When a bunch of us got together at a party we had a lot of fun reminiscing. One of the topics that came up was the school cafeteria. When I taught there were three wonderful women who were in the kitchen. They cooked everything from scratch and it was wonderful.
There was a huge mixer in the kitchen that they used when they made cookies. Cookies were not on the menu every day, but when they were you could smell them baking in the hallway. There was always a plate of cookies for the teachers. One time they received a shipment of fresh figs. They were to put them on the trays. Now, you and I both know that the young children were not about to eat those sticky brown things! I volunteered to take the figs home and create a filling. When I brought the figs back to school they were embedded in cookies and everyone ate them.
Then, there were the real turkey dinners. The ladies made good use of their time. There was never a dull moment. Just before Thanksgiving and Christmas the ladies cooked turkeys to make the turkey dinner. That allowed them time to remove it from the bones so that it was ready to serve. I do not think they used instant potatoes either. The cranberry sauce did come out of a can. Everyone bought the turkey dinners!
They prepared things ahead to make the following day easier. At one school where I worked we had a world culture day. Those ladies in the cafeteria prepared foods from different countries for the children to eat that day. We did not ask them to do that, they just volunteered so that they could be part of the celebration.
There were two wonderful salad dressings that were served in the old-style cafeterias. The one began with tomato soup and the other was a sweet and sour dressing. They would even make special salads for the teachers, if they ordered them ahead of time.
Macaroni and cheese - the kind without the fluorescent orange cheese - was another favorite. Those were the days before the delicacy came in cardboard boxes. Everything was made from scratch with a white sauce with cheese melted into it. The toasted bread crumbs on the top were my favorite part. I always hoped that my portion had some of those.
View From Hickory Heights
Goulash was the homemade kind as well. They mixed the surplus meat that they received from the government with tomato sauce and macaroni for a delicious treat. Everything was baked in very large silver pans. For years those pans sat on shelves in the faculty room. The modern school cafeteria did not use things like that.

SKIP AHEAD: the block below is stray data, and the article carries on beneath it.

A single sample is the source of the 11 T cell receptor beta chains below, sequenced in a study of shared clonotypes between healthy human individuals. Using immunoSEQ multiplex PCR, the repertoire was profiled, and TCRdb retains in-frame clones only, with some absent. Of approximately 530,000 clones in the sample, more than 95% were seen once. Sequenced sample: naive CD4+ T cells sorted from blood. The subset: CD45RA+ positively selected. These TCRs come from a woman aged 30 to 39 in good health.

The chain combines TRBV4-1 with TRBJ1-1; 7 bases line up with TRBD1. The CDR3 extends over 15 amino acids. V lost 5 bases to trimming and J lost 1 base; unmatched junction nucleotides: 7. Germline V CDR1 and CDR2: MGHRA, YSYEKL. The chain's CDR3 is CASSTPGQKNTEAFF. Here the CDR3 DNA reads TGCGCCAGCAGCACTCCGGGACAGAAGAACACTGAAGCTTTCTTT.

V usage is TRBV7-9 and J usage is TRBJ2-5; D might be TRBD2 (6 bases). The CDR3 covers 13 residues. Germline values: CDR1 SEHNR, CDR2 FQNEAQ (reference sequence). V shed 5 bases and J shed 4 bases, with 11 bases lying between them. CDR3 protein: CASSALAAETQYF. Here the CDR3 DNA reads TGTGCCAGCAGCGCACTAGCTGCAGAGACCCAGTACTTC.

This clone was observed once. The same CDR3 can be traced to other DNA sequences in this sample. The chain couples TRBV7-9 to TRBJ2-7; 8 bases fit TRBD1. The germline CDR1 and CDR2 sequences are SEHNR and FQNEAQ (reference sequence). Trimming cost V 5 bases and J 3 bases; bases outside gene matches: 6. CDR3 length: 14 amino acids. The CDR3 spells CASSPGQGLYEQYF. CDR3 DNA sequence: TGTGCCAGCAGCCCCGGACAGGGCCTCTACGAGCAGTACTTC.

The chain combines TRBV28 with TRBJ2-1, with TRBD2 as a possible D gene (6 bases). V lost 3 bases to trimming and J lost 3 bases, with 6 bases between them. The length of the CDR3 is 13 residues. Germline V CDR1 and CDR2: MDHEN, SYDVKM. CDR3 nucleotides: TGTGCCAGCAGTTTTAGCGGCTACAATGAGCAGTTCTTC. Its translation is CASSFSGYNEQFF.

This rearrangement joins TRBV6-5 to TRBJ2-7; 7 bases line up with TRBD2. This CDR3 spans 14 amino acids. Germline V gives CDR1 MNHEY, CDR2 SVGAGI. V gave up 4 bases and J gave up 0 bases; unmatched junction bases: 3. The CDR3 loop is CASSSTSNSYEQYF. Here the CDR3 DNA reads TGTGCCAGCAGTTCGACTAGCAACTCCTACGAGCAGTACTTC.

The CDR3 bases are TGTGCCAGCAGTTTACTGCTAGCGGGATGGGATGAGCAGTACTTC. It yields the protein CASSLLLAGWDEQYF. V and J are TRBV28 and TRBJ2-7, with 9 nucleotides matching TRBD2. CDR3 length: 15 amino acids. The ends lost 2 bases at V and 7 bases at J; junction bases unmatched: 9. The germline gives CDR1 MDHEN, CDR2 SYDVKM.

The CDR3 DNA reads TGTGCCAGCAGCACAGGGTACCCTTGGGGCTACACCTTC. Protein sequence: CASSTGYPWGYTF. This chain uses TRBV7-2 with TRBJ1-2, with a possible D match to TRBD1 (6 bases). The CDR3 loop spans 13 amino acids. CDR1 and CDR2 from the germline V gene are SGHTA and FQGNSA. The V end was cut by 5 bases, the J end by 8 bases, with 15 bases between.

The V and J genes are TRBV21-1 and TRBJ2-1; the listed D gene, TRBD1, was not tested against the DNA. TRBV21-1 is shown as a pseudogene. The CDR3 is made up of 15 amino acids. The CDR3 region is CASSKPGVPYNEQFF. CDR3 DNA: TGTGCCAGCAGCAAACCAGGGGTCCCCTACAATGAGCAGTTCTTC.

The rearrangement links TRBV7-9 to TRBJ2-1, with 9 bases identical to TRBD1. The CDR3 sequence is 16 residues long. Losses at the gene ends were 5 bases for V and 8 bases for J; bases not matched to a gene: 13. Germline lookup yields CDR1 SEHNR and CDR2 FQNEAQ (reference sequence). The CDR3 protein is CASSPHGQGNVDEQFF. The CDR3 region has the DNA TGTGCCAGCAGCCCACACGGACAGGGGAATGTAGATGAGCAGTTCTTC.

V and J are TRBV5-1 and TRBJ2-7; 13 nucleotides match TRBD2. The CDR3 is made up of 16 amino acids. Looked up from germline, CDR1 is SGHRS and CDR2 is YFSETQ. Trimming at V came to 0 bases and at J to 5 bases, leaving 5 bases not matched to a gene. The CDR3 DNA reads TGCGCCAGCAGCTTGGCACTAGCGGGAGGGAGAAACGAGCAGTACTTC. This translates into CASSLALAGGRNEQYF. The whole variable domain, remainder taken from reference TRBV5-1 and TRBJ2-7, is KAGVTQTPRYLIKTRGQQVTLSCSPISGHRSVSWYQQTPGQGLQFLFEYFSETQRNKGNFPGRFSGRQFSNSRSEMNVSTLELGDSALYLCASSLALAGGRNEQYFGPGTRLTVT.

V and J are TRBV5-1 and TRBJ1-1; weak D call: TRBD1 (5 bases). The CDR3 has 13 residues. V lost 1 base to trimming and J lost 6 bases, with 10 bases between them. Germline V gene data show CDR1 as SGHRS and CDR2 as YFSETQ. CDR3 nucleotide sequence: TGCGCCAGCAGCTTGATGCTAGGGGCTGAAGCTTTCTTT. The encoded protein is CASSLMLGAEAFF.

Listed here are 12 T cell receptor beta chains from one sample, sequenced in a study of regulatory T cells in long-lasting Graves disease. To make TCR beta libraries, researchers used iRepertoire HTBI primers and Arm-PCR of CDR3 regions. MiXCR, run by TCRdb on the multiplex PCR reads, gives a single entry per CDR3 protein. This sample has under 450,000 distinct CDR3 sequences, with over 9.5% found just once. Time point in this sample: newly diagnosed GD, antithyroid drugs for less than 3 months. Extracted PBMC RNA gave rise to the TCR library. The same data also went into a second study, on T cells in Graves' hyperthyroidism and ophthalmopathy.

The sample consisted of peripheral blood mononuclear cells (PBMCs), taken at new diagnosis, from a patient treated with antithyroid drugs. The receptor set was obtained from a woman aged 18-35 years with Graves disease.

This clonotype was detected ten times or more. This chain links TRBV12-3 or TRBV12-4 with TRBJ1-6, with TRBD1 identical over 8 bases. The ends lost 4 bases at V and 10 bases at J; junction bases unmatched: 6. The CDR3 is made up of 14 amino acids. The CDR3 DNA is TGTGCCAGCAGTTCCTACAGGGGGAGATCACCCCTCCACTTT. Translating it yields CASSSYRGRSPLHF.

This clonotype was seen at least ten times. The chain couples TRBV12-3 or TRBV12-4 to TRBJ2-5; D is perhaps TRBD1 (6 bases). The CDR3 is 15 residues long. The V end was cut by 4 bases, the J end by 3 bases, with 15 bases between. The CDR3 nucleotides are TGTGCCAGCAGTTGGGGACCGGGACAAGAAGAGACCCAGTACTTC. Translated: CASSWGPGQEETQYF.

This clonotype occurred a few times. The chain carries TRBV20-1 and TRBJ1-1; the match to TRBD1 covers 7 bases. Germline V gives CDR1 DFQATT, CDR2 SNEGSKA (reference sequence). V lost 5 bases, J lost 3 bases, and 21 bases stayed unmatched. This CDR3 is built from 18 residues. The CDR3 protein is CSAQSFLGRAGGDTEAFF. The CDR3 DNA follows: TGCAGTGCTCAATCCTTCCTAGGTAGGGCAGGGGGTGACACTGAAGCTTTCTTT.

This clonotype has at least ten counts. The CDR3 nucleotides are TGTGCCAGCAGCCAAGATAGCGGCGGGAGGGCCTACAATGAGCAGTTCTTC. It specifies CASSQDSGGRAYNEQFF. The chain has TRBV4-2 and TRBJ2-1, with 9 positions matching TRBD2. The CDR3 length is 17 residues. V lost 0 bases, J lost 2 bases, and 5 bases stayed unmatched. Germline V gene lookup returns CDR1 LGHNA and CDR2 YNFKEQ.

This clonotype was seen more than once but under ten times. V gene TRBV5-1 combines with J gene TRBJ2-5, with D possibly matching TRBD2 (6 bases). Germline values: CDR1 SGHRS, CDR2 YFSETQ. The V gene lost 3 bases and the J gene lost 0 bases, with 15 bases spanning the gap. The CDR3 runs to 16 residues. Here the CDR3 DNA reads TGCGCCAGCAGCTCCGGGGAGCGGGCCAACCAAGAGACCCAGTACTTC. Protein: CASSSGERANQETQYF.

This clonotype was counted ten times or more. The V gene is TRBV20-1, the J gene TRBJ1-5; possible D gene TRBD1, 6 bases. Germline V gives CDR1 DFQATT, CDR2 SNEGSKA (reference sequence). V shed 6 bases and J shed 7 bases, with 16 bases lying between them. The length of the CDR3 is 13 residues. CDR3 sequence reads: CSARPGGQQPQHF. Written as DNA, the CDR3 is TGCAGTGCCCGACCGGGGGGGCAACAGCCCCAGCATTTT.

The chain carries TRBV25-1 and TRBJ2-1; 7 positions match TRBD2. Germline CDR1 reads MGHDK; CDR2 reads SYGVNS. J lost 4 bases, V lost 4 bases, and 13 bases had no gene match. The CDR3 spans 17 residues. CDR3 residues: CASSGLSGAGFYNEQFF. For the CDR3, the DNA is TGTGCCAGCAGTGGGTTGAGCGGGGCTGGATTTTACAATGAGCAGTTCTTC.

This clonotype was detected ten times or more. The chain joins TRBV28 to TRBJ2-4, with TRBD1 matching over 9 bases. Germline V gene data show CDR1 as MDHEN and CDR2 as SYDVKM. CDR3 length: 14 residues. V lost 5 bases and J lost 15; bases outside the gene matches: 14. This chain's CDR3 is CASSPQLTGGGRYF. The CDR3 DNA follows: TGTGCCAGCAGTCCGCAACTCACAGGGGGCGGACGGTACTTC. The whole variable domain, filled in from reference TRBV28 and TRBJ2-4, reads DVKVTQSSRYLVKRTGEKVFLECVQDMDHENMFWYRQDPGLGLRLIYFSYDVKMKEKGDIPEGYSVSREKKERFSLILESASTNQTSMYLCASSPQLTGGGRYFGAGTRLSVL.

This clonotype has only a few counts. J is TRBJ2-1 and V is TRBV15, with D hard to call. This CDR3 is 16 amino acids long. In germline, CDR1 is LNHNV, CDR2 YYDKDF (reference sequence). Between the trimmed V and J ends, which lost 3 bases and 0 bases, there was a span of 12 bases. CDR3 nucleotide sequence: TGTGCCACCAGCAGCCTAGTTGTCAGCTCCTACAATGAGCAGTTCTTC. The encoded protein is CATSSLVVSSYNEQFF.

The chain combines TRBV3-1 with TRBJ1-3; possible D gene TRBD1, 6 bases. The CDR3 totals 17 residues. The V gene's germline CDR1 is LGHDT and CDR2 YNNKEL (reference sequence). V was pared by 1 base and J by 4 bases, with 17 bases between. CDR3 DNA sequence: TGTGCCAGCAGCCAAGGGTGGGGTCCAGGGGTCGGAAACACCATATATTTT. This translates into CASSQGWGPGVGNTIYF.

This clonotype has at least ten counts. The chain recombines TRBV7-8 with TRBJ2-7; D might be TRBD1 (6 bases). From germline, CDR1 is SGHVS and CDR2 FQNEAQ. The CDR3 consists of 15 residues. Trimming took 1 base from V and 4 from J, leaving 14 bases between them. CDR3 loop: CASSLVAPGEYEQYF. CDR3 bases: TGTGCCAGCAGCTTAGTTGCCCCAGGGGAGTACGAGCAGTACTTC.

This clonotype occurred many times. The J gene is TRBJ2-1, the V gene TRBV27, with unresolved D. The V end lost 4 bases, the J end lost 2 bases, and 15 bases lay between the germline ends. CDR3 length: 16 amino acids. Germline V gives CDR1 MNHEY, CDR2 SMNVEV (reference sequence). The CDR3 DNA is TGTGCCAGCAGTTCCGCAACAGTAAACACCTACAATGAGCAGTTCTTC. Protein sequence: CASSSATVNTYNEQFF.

It was through the cooks that I found out you could pour peanut butter goodies into pans and cut them instead of dropping them by teaspoons. What a time saver that was!
I remember the cooks using ice cream scoops to keep the portions equal. In those days the children who bought their lunches ate almost everything. There were no free lunches, but the lunches were reasonably priced for everyone. They even served whole milk with chocolate, too. At the time my mother worked at a dairy. They bottled the school orders separately because it had to meet government standards for whole milk. The food was very good.
Luckily, when the second-grade class made a cookbook the ladies in the kitchen contributed recipes. I have both of the salad dressing recipes, the recipe for peanut butter goodies, and the soda box cookie recipe. They are family favorites that I make frequently.
I can remember back further than that. Since I walked to school I walked home for lunch so I did not eat in the school cafeteria. I knew some of the ladies that worked in the kitchen personally so I knew they were good cooks.
The year that we were forced to go on split sessions I ate in school. I ate my lunch before I left school just after noon to go to work in a store downtown. It was really a necessity that I ate there, but I did not mind because the food was very good. Once again everything was made from scratch. It is hard to beat real cooking with fresh ingredients.
The government no longer has surplus food to distribute to the schools. That ended quite a while ago. Things really began to run amuck when all of the packaged stuff made its way to the school cafeteria. Things out of the freezer do not beat what the ladies used to make on their own.
Ketchup is not a vegetable. A juice drink does not take the place of milk or a piece of fruit. In my mind the standards are too low. Mrs. Obama wants to regulate school lunches. Although her premise is not wrong, I think her efforts have fallen short. I read somewhere that she wanted to establish guidelines that would not allow lunches to be packed and brought from home. That would put all of our children at risk. Good eating cannot be legislated; it must be taught and modeled.
At the beginning of the year when I taught kindergarten I explained to the children what healthy snacks were. For the first week I modeled the foods that fit into the food groups. When I served raw vegetables I had none left over. All of the children ate; they simply chose what they liked best. It was the same with fruit. Crackers and cheese were a favorite. I had no trouble teaching the children; however, some of the parents were very resistant.
Ann Swanson writes from her home in Russell, Pa.